Diabetes is a serious condition that affects an estimated 10% of the population in the United States, and that number is expected to increase over the next few years. Blood sugar problems that have not yet developed into diabetes are even more common, but can often be reversed if caught early enough. The most likely causes of blood sugar imbalances are a poor diet, lack of exercise, and excess weight. Fortunately, these are all things that are in your control, meaning you may be able to greatly lower your risk of developing diabetes and other conditions related to blood sugar imbalances. Let’s take a deeper look at some lifestyle factors that can affect blood sugar, as well as some ways to help balance blood sugar levels.
The Standard American Diet (SAD) typically consists of foods high in sugar, calories, carbohydrates, and bad fats, and low in fiber, vitamins, minerals, and protein. This diet has been linked to the development of many different health issues like diabetes, heart disease, autoimmune diseases, and certain cancers. A diet high in sugar is especially harmful to someone with a family history of diabetes as they are usually at a higher risk of developing diabetes.
When sugar or simple carbohydrates (like bread, pasta, and grains) are consumed, insulin levels in the body quickly increase to deal with the excess amount of sugar in the blood, but when insulin levels are continually high, the body starts to respond to it less and less. This causes the pancreas to produce more insulin to try to compensate, causing the body to respond less, leading to a vicious cycle. Eventually, the pancreas can no longer keep up and blood sugar levels remain high, which can contribute to the development of type 2 diabetes, and potentially more serious complications like organ damage, decreased vision, and nerve damage.
Being overweight is another risk factor for diabetes, though it not fully understood how. Some research has shown that fat cells may be more resistant to the effects of insulin than muscle cells are, meaning the less muscle mass and more fat you have, the harder it is for your body to respond to insulin properly. It may also contribute to the development of diabetes through poor lifestyle choices. A person that is overweight likely does not eat a balanced diet or exercise regularly, and they may also have hormonal issues that can increase their risk of developing diabetes and other conditions.
Most Americans spend the majority of their day sitting. Many people have office jobs that are sedentary, and also have habits outside of work like watching tv or playing video games that are sedentary. This lack of exercise is believed to contribute to weaker bones, higher levels of body fat, decreased muscle mass, decreased energy, depression, an increased chance of hormonal imbalances, and an increased risk of blood sugar disorders like diabetes. Exercise has many potential benefits, and just walking for thirty minutes a day is usually enough to see some of these benefits. Exercise can help reduce triglyceride levels and raise HDL (“good” cholesterol) levels, improve quality of sleep, improve mood, improve memory and cognitive function, increase energy levels, and many other potential benefits.
Effects on the Immune System
High blood sugar can also negatively impact the immune system in a few different ways. When blood sugar levels are too high, it can cause the body to release molecules that hinder the body’s natural immune defenses. People who have diabetes may also have nerve damage and poor circulation which can contribute to a weaker immune system. Sugar consumption can affect the performance of white blood cells and increase inflammatory markers in the body, even if you do not yet have high blood sugar levels. Elevated cortisol levels have also been associated with high sugar consumption, which can tax the adrenal glands and further decrease immune system function.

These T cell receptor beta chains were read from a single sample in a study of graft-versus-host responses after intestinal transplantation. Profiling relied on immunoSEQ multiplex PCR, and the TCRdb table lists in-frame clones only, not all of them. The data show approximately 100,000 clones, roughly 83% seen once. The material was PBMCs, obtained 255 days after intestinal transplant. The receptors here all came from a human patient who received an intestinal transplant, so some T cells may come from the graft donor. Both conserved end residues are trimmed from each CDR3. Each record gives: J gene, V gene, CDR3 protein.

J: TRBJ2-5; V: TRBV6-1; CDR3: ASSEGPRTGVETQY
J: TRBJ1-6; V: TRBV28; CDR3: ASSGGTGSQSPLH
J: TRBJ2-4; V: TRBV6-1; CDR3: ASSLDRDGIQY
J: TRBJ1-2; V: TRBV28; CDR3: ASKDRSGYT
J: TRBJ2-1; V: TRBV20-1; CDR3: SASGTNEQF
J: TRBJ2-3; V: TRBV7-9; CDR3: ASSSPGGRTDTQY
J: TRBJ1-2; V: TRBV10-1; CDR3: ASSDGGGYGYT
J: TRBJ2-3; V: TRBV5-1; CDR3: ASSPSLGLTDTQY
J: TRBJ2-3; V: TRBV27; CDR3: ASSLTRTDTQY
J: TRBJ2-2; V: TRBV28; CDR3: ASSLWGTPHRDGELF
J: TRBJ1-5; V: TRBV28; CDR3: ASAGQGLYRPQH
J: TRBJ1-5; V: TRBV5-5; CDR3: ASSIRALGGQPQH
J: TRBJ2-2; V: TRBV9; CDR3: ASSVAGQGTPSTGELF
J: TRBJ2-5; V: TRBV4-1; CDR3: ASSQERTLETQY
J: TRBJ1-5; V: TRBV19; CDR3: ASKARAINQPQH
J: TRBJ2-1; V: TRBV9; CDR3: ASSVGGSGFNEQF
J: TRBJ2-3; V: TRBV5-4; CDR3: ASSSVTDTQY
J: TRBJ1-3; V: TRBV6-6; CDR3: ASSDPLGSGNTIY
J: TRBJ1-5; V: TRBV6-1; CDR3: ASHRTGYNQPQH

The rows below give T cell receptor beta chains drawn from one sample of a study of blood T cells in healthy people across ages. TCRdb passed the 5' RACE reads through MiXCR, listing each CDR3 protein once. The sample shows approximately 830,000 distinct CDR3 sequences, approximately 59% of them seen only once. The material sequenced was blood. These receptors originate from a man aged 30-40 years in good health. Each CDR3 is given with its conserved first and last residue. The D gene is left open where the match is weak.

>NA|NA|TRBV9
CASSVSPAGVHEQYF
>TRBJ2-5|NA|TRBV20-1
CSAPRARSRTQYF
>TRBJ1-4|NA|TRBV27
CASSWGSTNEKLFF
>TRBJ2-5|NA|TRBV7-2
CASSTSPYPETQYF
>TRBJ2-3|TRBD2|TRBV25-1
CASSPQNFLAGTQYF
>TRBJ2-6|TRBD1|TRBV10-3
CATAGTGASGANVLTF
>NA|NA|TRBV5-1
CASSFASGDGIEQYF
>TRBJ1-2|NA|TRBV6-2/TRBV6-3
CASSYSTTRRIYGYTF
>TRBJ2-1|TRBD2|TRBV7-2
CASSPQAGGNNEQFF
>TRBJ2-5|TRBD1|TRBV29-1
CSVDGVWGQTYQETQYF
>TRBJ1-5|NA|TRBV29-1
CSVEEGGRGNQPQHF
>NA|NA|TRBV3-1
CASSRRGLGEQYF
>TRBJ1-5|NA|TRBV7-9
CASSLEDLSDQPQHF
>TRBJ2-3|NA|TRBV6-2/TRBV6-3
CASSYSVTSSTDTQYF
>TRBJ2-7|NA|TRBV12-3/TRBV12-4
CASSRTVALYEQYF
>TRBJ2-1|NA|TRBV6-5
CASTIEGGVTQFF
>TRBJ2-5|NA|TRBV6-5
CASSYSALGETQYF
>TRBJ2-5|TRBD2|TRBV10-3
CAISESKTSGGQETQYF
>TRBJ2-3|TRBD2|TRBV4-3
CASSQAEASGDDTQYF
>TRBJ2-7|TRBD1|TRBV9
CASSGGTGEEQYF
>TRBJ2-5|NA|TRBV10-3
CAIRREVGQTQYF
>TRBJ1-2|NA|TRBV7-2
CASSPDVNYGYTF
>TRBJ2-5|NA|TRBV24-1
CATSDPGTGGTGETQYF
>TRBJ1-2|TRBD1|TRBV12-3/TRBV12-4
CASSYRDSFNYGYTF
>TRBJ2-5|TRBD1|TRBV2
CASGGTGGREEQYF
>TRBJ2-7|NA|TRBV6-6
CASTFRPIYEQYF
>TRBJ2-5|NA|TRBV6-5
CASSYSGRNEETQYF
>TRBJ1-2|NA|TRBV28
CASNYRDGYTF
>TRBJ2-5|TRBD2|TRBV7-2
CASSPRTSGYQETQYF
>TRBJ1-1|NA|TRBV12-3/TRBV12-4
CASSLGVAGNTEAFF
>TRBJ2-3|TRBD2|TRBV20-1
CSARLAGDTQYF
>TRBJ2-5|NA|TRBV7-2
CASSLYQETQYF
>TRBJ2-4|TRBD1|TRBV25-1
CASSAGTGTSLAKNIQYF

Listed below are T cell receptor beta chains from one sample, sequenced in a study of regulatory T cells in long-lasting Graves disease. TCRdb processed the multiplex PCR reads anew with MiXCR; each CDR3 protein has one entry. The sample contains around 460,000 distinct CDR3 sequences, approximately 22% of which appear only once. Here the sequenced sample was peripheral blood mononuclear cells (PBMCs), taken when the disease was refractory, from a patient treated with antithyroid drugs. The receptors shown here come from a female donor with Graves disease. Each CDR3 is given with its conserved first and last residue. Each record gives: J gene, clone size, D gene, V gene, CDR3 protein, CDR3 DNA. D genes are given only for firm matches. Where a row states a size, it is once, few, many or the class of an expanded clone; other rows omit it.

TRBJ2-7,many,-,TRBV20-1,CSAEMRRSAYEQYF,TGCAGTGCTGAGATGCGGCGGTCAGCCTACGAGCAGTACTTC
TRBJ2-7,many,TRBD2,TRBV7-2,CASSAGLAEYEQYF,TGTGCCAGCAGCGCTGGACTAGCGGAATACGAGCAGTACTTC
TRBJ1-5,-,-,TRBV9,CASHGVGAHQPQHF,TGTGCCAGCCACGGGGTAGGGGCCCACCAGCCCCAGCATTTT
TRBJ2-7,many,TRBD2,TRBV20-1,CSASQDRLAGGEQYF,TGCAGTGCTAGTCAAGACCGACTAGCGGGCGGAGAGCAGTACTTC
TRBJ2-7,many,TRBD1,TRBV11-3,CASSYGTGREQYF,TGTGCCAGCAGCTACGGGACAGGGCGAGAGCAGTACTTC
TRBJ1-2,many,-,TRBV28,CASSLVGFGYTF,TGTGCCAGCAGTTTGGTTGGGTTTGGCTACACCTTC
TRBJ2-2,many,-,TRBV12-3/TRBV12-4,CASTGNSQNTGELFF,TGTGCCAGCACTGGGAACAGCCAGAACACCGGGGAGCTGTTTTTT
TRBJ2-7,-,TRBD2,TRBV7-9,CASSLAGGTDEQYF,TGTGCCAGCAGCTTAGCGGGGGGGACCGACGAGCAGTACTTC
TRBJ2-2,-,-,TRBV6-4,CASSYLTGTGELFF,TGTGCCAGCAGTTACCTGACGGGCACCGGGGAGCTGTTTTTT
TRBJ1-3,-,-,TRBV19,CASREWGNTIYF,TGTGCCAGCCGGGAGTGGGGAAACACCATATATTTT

What Can You Do?
One of the best things you can do to decrease your risk of developing diabetes (and for increased health overall) is to cut out processed and sugary foods, and replace them with whole foods like nuts and seeds, grass-fed meats, fruits and vegetables, and good fats like coconut and olive oil. You should also be as active as you can which can mean going to the gym, doing a workout or yoga routine at home, or going for a walk a few times a week. Eating a healthy, balanced diet and exercising regularly may also help you maintain a healthy weight which may further decrease your risk of developing diabetes and other health conditions.
There are also some supplements that may help maintain healthy blood sugar levels. These include:
- Gluco Support – Supplies a powerful mix of nutrients and botanicals that efficiently help support normal glucose metabolism, structure and function of basement membranes such as nerve tissue, and insulin sensitivity.†
- Probio-Ease – This shelf-stable, 50 billion CFU formulation contains a blend of 7 select probiotic species with Sunfiber®, a low-FODMAP certified prebiotic. This formulation provides comprehensive microbiome, immune, and healthy inflammation support in one convenient capsule.†
- Berberine – Belongs to a class of naturally occurring alkaloids found in the roots, rhizomes, and stem bark of a number of plant species. Studies with berberine in people with diabetes show that it exerts multiple beneficial effects on glucose and lipid metabolism.†
- Perfect Plant Protein (Vanilla Bean) – This formulation combines USA-grown, sustainable pea protein with microbiome-nourishing prebiotics and antioxidants. This great-tasting, bioavailable, and easy-to-digest protein formulation is 100% dairy-free and non-GMO.†
You are not doomed to have diabetes just because you have a family history of it, there are things you can do to help decrease your risk. So make good choices about food and exercise, it’s more important than you think!